As you can tell by the last several posts I have lately been impressed with the expansiveness and earthiness of Christ's governance. He has come, at least in part, to have rulership in the here and now. The reign of Christ is intimately personal and it is immeasurably global - both today and escatalogically. His reign is individual, social, economic and political. We would like to limit him to the sphere of the "me" or perhaps extend his reign as far as the Christian community. But Jesus must have the supremacy over all things, including all the ways in which humans govern one another, over how the poor are treated, over the ways in which we generate wealth, over corrections facilities, over judicial systems, over waste and sanitation, and over any way humans can manipulate the environment. And talk about universal health care - the Greek word for "save" (sodezo) is used on occasion for "heal," or "to be made whole." He came to save-heal-make whole the entire human family: physically, spiritually and emotionally.
So if his kingdom is to come on earth now, what of Jesus' words to Pilate, "My kingdom is not of this world. If My kingdom were of this world, then My servants would be fighting so that I would not be handed over to the Jews; but as it is, My kingdom is not of this realm" (John 18:36). There are times when the Greek word "cosmos" or “world” is referring to the ways of this world, or in the vernacular we might say "the worldly," rather than to planet earth and its people. In essence Jesus is saying in this passage, "My kingdom is not worldly. If it were, my servants would use violence just like people in this realm do. But my kingdom doesn't work that way."
Jesus' desire, no ... more than that ... his every intention, is to have supremacy over all things in this world (Col. 1:18) both now and forever. This includes me as an individual as well as British Petroleum, or the Sultanate of Brunei, or the US Senate, or the Board of Regents for the University system in Georgia or even MTV.
When worshipping Jesus this morning I was thinking about these things. It is easy (and appropriate) to worship him for the personal stuff. "Jesus I love the ways you rend space and come to me in very intimate, personal ways - addressing fears and concerns, meeting basic needs, and making my joy complete." But to worship him because of the nature of his dominion, his rule over all things, his kingdom come to earth; this is less easy in most of the Evangelical worship settings I find myself in because we are almost exclusively focused on the personal advantages of knowing Jesus.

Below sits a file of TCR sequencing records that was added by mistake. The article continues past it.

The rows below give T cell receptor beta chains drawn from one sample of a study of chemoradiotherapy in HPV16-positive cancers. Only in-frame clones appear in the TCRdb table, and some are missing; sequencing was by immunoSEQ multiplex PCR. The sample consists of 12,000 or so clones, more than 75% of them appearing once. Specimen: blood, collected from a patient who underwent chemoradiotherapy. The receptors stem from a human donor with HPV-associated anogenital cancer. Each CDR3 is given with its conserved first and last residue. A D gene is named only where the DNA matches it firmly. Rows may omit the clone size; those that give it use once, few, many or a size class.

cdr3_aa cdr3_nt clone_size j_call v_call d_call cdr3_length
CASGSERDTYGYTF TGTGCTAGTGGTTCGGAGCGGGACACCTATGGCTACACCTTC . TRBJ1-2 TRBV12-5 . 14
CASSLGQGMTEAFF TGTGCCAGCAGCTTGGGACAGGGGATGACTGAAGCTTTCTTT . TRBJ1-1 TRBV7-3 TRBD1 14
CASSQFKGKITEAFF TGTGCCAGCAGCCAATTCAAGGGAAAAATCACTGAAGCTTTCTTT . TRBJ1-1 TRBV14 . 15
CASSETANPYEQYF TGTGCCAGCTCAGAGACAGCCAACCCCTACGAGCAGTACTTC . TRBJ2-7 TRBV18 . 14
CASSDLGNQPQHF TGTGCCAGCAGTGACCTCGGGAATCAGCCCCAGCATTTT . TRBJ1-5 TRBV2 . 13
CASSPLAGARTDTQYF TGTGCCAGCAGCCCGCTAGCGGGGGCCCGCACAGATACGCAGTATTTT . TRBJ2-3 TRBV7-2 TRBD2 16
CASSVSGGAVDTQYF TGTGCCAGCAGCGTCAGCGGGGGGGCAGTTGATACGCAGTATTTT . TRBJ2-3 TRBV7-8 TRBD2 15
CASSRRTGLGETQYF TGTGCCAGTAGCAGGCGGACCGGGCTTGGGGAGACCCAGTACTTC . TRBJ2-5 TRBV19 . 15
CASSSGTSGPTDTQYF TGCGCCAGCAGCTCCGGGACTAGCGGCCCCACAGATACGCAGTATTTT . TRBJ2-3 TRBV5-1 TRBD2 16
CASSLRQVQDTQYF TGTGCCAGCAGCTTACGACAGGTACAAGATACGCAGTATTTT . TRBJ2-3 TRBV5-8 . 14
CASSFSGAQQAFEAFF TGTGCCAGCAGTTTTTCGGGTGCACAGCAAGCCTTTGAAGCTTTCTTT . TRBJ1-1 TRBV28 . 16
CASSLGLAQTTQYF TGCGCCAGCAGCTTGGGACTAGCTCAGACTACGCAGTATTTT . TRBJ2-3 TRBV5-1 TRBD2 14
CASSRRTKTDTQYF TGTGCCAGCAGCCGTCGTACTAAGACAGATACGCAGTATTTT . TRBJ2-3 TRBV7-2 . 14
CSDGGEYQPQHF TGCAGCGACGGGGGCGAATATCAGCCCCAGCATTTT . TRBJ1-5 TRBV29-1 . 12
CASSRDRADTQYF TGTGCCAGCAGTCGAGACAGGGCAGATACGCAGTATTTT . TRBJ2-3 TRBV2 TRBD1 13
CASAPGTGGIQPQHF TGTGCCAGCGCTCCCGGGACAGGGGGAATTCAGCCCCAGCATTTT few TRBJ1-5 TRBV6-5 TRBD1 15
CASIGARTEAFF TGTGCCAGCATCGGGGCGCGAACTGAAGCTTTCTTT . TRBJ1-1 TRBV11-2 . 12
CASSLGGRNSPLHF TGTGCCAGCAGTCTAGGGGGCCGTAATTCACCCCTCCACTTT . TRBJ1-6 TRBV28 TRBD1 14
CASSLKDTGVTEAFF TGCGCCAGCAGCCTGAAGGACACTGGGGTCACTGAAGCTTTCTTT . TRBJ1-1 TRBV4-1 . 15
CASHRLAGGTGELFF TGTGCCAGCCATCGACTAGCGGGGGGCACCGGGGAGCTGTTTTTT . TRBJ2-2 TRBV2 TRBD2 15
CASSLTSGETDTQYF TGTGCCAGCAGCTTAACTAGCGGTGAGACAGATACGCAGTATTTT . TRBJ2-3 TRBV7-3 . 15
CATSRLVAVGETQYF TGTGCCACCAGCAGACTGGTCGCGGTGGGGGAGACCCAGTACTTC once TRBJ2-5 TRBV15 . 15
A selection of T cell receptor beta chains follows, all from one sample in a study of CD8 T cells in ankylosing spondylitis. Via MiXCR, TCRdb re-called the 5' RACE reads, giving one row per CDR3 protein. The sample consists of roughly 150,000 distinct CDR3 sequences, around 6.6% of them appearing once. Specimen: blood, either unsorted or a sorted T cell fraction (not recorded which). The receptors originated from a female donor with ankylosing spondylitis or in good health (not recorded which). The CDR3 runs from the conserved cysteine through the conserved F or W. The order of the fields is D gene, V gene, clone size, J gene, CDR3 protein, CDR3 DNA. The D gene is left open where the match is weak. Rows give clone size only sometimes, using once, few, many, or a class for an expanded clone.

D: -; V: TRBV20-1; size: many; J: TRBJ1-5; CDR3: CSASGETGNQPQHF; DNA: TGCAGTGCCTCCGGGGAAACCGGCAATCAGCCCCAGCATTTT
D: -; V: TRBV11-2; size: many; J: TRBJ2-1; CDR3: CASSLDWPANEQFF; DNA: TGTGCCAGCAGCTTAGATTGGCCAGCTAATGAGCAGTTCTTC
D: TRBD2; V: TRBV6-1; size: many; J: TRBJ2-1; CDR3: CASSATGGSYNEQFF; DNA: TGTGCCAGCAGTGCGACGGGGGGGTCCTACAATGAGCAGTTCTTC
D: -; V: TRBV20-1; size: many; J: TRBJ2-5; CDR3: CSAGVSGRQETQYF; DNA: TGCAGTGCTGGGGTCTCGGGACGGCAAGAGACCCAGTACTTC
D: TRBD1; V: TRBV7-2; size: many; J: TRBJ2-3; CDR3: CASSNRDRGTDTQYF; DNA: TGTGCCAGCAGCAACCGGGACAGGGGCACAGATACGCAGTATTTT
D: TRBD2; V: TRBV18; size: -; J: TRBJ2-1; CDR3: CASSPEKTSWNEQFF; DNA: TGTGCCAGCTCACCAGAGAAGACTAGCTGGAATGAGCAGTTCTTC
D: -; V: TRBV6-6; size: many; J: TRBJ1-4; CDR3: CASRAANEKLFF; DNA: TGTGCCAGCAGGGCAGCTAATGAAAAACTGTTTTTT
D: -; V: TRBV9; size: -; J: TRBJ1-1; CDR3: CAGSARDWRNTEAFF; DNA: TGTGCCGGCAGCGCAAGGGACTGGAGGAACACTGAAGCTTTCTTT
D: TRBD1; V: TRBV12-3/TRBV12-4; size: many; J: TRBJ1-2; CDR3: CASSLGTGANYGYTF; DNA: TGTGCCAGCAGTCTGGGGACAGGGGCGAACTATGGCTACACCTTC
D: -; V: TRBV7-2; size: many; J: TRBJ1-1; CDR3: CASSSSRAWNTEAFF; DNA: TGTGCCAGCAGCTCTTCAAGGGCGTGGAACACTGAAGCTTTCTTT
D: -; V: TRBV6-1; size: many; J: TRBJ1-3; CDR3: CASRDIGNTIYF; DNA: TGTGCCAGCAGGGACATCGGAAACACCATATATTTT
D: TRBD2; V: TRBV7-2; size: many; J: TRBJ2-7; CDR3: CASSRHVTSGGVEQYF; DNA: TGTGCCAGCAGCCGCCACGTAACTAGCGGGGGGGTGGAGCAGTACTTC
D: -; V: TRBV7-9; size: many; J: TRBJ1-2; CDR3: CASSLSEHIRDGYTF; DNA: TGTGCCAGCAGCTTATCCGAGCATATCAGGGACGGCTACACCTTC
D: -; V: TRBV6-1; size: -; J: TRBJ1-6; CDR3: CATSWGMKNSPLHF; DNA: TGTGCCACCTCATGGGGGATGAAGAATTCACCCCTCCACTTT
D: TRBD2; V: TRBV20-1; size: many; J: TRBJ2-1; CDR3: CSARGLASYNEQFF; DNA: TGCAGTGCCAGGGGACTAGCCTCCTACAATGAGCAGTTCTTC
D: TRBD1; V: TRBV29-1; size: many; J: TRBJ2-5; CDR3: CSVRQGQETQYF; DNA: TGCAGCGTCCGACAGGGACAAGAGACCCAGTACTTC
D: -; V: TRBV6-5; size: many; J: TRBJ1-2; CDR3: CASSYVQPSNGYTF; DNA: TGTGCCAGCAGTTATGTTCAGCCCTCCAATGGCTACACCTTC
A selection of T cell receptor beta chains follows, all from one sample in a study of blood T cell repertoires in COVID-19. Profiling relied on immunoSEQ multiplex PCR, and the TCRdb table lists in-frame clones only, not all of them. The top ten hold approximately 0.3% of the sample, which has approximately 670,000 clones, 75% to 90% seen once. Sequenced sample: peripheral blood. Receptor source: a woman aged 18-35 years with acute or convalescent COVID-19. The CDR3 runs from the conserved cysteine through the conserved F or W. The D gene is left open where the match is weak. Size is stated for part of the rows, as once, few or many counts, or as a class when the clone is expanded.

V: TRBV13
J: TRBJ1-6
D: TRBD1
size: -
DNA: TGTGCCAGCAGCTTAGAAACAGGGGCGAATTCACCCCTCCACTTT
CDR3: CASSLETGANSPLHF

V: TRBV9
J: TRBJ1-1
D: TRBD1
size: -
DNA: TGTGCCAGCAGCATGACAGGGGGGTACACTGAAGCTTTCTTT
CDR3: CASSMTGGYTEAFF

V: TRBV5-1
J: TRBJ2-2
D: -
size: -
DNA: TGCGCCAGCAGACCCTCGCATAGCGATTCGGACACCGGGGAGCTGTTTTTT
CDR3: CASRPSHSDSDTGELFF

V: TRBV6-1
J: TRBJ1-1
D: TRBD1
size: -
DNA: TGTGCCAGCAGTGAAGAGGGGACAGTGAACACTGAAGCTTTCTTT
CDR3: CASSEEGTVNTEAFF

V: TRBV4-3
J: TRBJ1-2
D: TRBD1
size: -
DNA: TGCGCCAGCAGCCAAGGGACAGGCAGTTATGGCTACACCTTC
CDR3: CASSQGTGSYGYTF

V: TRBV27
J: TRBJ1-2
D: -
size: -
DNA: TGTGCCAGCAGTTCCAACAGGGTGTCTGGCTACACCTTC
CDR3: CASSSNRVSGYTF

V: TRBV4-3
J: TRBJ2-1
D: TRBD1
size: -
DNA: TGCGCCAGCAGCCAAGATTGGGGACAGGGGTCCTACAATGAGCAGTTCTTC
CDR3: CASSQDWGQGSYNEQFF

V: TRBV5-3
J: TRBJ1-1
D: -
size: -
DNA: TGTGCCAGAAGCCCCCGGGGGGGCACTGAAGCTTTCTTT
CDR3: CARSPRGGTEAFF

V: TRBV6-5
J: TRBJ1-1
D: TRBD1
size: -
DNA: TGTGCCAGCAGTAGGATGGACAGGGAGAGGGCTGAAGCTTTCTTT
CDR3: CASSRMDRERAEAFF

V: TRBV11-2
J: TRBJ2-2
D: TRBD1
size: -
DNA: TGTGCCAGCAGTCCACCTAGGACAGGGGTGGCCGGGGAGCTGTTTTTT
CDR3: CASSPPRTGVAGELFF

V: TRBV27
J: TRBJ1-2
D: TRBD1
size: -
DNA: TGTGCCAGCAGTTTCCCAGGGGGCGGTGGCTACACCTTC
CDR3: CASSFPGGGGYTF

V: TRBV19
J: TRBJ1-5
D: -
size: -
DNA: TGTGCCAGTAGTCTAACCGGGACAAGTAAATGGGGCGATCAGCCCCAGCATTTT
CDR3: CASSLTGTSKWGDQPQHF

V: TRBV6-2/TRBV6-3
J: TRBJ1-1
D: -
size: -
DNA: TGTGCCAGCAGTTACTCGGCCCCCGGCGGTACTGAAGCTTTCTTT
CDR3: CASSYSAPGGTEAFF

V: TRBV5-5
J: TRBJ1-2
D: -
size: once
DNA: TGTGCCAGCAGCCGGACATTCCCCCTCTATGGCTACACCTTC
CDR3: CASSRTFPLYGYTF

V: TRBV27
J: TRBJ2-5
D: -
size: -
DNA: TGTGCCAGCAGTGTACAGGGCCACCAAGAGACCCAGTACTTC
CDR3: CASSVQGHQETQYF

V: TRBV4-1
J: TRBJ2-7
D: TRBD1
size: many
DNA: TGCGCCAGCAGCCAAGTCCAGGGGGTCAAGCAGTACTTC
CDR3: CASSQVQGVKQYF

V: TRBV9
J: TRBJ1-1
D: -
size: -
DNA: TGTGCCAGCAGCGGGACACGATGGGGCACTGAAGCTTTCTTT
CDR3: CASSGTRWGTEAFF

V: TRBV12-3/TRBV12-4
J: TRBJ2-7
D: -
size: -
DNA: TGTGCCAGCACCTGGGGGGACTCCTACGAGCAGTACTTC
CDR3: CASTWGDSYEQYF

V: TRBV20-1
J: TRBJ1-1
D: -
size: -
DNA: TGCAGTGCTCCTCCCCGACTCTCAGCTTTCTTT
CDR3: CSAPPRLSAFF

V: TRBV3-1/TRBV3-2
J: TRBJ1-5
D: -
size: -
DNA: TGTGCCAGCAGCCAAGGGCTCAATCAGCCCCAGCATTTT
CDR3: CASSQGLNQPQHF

There is a hyper-personalization of our encounter with Christ. He comes with a strictly personal agenda and we respond with worship that rises out of the personal benefits that being in relationship with him brings. But what if his coming kingdom has some apparent disadvantages for me as it did for the rich, young ruler? What if some of the systems of this world are bent toward me in ways that disadvantage others, and he has come to straighten them?
Can I worship Jesus even if his reign causes me to have less money, less status and less power? Can I worship him when his rule will bring the deposing of the powerful and advantaged and the exalting of the powerless, even if I am the powerful and advantaged that get deposed? "He has filled the hungry with good things but has sent the rich away empty," (Luke 1:53) was the song on his mother's lips as she considered the radical reversal of fortune the coming of her son signaled.
As someone who has been advantaged by centuries of slavery, who has had doors opened for no reason other than the fact that I carry the right color passport, as someone who has more in common with those upon whom Jesus pronounced woes (Luke 6:24-26) than those who were called blessed - can I still worship?
Even if his coming kingdom takes away all I own, removes all my advantages, and makes me despised by those whom this world regards as great, I worship. I worship because such a kingdom reveals the beauty and glory of a king like nothing this world has to offer.